Donald gets his chance to show the world what he's got
Beneath his easy smile and cool exterior, Luke Donald has always wanted to be seen as the world's best player. He'll get his first opportunity to take a major step toward that goal on Sunday, when he plays in the final group with Tiger Woods.
MEDINAH, Ill. (AP) -- Luke Donald wants to be considered the best player in the world. Well, here's his chance.
The British expatriate with the big dreams will be on full display Sunday, sharing the lead and playing with Tiger Woods in the final group at the PGA Championship. Not only does he have a chance to win his first major and break Europe's long PGA Championship losing streak, but it's Donald's chance to prove he can do more than talk.
"This is my first chance, really, of trying to impress," he said after his 3-foot birdie putt on the 17th hole helped him tie with Woods at 14-under.
"This is where I want to be," said Donald, who lives nearby. "This is what I need to do if I want to realize that dream and try to become the best player in the world."
Donald has been one of those "players on the rise" seemingly forever. He won the NCAA title at nearby Northwestern University in 1999, and led Britain and Ireland to victory in the Walker Cup five years ago. He's played on a European Ryder Cup team, won two PGA Tour events and was tied for third at the 2005 Masters -- though he was so far from Woods and Chris DiMarco he might as well have been playing in South Carolina.
But he's never been able to break through at the biggest events.
After winning the Honda Classic in March, Donald said he needed an attitude adjustment. If his goal was to unseat Woods as best in the world, he needed to start thinking -- and playing -- as if he was capable of doing it.
"I think the only way for me to catch him is to start believing I'm as good as him," Donald said then. "If I don't believe that, I'm not going to be as good as him, full stop. So I've got to start believing."
It took some doing, though. He was never in contention at the Masters, opening with 74 and shooting a 76 on Saturday. He blew up with a first-round 78 at the U.S. Open, and had an anemic 74 the first day at the British.
"It's just a lot of trying too hard, really, is what I would put it down to," Donald said Saturday. "I would say to myself, `I'm not going to press, I'm not going to get upset when I hit bad shots.' And I did. I keep telling myself not to do it, but I did it.
"This week I was determined to have a little bit more fun out there."
He certainly seems to be having a ball. He was in a four-way tie for the lead with Billy Andrade, Henrik Stenson and Tim Herron after a second straight 68 Friday. But while the other three stood pat [Herron] or fell apart [Andrade and Stenson], Donald kept right on going.
He shot a 6-under 66 on Saturday, and hasn't had a bogey since the first round. Most importantly, he's playing loose and relaxed.
"I felt more comfortable out there today than the first two days with my game," he said. "I hit more fairways, more greens and felt pretty much under control. It's always nice when you have that feeling on the golf course."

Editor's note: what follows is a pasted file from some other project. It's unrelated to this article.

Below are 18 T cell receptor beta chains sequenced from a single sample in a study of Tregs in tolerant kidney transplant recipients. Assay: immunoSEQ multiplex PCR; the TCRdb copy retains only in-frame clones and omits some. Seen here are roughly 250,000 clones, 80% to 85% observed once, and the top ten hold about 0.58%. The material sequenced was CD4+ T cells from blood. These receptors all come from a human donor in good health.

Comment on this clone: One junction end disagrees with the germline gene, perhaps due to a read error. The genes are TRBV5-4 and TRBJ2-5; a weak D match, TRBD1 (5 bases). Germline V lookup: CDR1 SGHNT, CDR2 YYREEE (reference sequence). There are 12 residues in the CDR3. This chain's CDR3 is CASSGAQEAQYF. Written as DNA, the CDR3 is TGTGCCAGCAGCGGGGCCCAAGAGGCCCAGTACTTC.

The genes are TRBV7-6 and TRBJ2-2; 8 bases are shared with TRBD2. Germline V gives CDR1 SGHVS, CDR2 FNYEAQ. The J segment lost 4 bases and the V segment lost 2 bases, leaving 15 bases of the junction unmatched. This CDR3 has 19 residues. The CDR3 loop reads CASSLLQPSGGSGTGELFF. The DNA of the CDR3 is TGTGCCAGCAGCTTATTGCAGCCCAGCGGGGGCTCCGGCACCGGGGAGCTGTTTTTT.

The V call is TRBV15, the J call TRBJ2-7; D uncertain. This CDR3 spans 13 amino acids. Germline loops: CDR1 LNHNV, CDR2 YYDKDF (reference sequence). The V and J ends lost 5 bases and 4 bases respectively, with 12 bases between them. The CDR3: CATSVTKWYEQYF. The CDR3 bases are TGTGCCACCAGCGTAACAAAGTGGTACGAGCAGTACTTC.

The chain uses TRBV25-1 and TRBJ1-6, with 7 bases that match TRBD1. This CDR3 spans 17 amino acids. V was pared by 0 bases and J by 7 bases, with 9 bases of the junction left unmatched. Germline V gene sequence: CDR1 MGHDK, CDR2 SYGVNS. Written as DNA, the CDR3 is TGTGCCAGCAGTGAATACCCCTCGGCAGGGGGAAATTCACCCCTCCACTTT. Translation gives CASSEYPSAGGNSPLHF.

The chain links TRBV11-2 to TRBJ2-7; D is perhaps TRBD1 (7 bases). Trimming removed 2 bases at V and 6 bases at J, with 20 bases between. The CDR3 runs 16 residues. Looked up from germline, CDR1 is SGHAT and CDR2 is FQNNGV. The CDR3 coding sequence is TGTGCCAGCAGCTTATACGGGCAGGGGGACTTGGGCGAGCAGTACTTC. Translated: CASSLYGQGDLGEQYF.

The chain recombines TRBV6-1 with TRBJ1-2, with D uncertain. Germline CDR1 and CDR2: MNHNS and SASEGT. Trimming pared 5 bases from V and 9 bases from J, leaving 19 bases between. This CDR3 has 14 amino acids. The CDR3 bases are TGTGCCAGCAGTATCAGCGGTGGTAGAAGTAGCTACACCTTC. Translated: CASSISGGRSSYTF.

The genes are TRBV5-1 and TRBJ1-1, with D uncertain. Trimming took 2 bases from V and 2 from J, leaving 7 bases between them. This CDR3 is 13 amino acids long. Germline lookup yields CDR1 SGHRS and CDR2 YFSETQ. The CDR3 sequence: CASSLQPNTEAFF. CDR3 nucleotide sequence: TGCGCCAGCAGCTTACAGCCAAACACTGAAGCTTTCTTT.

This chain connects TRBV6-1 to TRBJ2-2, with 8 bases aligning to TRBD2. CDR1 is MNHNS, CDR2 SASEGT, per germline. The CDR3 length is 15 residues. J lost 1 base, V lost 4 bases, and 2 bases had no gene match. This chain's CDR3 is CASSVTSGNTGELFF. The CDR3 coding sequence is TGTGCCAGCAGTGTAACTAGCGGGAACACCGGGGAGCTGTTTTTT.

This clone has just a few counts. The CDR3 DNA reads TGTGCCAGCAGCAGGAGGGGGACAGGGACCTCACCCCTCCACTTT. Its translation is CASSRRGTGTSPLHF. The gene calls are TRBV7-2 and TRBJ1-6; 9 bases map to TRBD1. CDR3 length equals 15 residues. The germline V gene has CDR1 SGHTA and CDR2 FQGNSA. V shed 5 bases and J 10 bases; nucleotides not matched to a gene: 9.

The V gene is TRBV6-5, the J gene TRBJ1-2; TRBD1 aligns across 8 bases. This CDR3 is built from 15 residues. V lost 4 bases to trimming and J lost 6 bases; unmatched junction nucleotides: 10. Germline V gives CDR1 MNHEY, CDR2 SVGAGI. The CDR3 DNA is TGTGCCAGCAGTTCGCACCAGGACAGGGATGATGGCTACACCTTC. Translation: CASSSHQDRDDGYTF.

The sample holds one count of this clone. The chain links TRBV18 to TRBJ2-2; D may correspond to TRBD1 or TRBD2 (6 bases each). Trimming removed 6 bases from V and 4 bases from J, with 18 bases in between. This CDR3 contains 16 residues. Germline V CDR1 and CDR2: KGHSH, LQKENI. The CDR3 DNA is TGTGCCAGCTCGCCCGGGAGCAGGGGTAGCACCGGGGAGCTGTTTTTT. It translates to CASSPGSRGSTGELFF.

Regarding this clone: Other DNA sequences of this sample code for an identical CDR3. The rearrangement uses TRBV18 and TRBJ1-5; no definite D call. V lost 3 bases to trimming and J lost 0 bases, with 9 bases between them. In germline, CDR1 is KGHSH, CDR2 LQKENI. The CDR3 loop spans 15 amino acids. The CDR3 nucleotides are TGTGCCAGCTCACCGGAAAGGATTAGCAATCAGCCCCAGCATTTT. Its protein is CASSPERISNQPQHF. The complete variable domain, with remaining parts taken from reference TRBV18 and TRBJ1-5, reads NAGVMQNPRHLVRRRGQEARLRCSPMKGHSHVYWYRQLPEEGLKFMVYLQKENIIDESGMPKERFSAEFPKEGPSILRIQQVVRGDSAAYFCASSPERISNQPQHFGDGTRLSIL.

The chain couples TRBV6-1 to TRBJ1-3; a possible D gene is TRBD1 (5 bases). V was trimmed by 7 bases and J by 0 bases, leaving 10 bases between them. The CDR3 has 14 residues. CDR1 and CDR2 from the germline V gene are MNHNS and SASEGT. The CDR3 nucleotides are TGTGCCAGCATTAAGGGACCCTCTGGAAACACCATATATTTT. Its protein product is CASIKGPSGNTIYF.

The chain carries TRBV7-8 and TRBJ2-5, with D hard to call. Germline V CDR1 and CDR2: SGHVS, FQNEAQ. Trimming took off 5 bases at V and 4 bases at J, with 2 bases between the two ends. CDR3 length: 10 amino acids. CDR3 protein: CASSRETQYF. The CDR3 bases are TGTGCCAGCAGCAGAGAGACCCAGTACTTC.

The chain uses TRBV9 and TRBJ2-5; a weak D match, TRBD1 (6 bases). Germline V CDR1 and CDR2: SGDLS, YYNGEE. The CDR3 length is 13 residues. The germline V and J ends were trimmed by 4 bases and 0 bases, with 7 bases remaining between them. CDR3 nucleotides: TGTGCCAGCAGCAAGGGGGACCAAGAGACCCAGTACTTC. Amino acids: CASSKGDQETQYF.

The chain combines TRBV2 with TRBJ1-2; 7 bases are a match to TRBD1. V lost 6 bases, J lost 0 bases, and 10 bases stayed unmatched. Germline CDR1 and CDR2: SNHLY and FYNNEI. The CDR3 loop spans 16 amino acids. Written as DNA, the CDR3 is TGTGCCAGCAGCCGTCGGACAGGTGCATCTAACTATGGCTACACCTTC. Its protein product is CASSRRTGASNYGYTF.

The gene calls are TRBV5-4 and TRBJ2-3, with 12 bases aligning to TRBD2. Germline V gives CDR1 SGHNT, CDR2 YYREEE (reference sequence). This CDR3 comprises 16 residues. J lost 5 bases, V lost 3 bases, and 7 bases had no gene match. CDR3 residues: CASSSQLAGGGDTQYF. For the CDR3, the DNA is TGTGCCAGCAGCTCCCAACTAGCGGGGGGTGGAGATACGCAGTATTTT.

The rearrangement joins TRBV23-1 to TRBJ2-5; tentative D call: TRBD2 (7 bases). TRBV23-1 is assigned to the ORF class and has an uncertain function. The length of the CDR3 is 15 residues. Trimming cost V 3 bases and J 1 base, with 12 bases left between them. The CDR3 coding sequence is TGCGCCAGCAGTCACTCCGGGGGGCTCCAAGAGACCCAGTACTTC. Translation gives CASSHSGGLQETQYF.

Especially when you start the way Donald did.
His shot off the first tee found heavy rough. Though he made a nice punchout, his weak chip shot left him a 10-foot uphill putt just to save par. He made it, though, and took off from there.
He made birdie putts from 20 and 30 feet on the next two holes, and had three more before he made the turn. He picked up only one stroke on the back nine, but it was a biggie.
Woods had moved into the lead with three straight birdies, topping Donald at 14-under. After a bogey -- Woods' first since the first hole of the tournament -- he got back to 14 with a 12-foot putt on the 17th hole.
But Donald matched it. His 6-iron off the tee on the par-3 landed three feet from the cup, and he tapped in to reclaim a share of the lead.
"Playing with Tiger Woods in the last round of a major, especially it being in Chicago where I've been living for the last nine years, that's going to be exciting, something I'm going to be looking forward to," he said. "It's quite a thrill."
It's going to be nerve-racking, too. Woods is 11-0 in majors when he has at least a share of the 54-hole lead, including a win at the British Open last month. He won the PGA Championship the last time it was at Medinah Country Club in 1999, and seems to be getting better with every hole he plays.
"His numbers are obviously impressive," Donald said. "Saying that, there's a lot of expectations on that. He doesn't want to ruin that record and he'll have people expecting him to win. Maybe I can use that to my advantage and just kind of sneak by without anyone noticing and pick up the trophy."
A few people would probably notice.
He's had plenty of local support this week. He's greeted with a "Go Northwestern!" or "Go Wildcats!" wherever he goes, and there were chants of "Luuuke! Luuuke!" when he made his birdie on 17.
"It's been fun and it's motivated me, for sure," Donald said. "I don't know whether the local support will outweigh Tiger's Army following him. It will be fun, and I'm sure I'll have a lot more support than I would if it were anywhere else."
Copyright 2006 Associated Press. All rights reserved.